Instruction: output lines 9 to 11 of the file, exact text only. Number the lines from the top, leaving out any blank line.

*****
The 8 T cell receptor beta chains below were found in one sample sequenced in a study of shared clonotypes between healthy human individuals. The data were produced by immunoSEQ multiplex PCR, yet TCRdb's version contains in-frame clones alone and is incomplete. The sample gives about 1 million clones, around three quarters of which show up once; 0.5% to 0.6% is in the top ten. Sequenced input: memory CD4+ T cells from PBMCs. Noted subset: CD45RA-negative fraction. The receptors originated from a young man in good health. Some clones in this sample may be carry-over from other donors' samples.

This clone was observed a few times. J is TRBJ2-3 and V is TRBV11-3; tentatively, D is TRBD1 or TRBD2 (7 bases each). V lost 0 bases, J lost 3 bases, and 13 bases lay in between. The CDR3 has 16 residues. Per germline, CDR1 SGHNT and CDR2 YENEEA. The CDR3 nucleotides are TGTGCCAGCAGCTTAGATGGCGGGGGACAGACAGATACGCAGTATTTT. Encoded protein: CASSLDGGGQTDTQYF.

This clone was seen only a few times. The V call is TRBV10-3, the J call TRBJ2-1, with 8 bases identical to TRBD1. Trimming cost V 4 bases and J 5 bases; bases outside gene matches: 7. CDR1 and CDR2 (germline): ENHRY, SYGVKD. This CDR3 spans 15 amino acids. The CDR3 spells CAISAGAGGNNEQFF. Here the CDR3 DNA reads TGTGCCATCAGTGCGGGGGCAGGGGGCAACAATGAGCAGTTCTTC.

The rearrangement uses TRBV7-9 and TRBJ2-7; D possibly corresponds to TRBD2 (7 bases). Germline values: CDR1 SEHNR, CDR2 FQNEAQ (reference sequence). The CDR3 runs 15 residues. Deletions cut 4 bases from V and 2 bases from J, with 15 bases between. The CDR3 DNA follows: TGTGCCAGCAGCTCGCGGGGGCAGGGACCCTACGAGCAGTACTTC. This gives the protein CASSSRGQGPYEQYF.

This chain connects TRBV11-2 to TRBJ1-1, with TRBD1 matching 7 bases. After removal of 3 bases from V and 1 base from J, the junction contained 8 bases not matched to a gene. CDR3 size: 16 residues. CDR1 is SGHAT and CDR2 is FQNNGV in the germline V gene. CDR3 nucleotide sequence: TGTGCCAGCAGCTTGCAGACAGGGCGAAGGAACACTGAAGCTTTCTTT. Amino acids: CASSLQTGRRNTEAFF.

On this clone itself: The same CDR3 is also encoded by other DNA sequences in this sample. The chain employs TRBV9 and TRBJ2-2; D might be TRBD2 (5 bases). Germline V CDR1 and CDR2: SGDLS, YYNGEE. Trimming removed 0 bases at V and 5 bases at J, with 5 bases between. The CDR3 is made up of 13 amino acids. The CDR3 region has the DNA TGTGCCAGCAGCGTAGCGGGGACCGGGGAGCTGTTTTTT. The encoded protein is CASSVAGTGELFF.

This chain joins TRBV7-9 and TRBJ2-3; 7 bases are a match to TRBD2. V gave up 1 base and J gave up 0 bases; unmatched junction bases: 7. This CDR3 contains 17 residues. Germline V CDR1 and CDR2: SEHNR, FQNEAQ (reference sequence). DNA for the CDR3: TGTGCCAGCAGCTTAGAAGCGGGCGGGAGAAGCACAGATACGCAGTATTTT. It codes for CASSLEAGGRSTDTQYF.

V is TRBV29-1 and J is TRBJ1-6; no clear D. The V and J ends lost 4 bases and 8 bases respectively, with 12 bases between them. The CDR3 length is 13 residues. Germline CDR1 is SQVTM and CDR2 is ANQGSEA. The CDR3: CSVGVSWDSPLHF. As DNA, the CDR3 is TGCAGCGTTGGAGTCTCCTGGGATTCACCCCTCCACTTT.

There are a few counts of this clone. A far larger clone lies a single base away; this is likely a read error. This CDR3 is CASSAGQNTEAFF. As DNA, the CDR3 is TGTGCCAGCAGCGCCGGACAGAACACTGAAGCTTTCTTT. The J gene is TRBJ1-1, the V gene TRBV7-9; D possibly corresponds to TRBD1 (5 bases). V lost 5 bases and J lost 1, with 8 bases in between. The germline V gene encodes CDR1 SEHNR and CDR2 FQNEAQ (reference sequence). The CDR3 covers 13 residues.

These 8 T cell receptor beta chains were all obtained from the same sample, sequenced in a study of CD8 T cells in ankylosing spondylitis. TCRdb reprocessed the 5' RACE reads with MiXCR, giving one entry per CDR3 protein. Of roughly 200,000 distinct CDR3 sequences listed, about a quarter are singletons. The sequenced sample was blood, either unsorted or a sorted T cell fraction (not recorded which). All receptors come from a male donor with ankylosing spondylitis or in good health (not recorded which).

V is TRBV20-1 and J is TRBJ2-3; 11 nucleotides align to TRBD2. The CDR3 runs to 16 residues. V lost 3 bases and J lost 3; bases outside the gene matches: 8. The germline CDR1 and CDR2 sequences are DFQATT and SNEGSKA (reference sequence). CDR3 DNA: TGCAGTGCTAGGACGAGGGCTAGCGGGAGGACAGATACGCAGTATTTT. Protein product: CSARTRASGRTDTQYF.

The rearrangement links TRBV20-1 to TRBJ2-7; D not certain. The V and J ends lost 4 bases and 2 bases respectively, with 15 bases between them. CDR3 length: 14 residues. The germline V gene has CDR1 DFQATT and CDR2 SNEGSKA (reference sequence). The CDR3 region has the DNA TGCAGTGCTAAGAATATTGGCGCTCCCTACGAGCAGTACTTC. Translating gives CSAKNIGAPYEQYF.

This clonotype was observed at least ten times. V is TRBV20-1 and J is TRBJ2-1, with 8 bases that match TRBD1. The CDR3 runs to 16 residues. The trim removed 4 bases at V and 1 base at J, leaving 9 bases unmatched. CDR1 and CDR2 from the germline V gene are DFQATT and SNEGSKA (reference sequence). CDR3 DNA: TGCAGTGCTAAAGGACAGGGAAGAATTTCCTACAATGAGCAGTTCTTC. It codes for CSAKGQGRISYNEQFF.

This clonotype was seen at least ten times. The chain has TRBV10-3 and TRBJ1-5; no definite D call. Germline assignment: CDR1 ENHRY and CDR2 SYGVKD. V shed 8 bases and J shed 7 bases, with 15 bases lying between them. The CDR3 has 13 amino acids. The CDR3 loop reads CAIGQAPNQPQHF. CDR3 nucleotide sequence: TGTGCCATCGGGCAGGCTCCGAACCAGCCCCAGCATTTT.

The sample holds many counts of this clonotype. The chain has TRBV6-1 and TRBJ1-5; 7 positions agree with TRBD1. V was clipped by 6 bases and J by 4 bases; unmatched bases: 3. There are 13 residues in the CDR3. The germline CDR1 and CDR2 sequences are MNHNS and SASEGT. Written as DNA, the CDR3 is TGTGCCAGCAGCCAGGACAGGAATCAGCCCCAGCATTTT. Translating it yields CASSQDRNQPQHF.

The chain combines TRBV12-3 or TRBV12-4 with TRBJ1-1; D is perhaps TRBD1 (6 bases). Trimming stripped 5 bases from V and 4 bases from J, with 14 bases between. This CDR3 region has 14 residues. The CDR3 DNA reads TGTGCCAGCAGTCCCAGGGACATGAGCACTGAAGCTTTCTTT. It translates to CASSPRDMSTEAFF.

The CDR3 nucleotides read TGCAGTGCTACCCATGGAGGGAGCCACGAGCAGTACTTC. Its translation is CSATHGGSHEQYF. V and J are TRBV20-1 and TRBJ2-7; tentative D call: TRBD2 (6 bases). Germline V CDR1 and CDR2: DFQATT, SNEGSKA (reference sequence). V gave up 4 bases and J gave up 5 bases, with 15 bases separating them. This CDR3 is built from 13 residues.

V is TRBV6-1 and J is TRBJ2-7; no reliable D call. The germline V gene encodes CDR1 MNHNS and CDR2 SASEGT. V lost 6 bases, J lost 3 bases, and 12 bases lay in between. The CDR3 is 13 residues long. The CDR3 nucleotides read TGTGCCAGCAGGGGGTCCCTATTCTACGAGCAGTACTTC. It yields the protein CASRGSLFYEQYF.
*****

There are a few counts of this clone. A far larger clone lies a single base away; this is likely a read error. This CDR3 is CASSAGQNTEAFF. As DNA, the CDR3 is TGTGCCAGCAGCGCCGGACAGAACACTGAAGCTTTCTTT. The J gene is TRBJ1-1, the V gene TRBV7-9; D possibly corresponds to TRBD1 (5 bases). V lost 5 bases and J lost 1, with 8 bases in between. The germline V gene encodes CDR1 SEHNR and CDR2 FQNEAQ (reference sequence). The CDR3 covers 13 residues.

These 8 T cell receptor beta chains were all obtained from the same sample, sequenced in a study of CD8 T cells in ankylosing spondylitis. TCRdb reprocessed the 5' RACE reads with MiXCR, giving one entry per CDR3 protein. Of roughly 200,000 distinct CDR3 sequences listed, about a quarter are singletons. The sequenced sample was blood, either unsorted or a sorted T cell fraction (not recorded which). All receptors come from a male donor with ankylosing spondylitis or in good health (not recorded which).

V is TRBV20-1 and J is TRBJ2-3; 11 nucleotides align to TRBD2. The CDR3 runs to 16 residues. V lost 3 bases and J lost 3; bases outside the gene matches: 8. The germline CDR1 and CDR2 sequences are DFQATT and SNEGSKA (reference sequence). CDR3 DNA: TGCAGTGCTAGGACGAGGGCTAGCGGGAGGACAGATACGCAGTATTTT. Protein product: CSARTRASGRTDTQYF.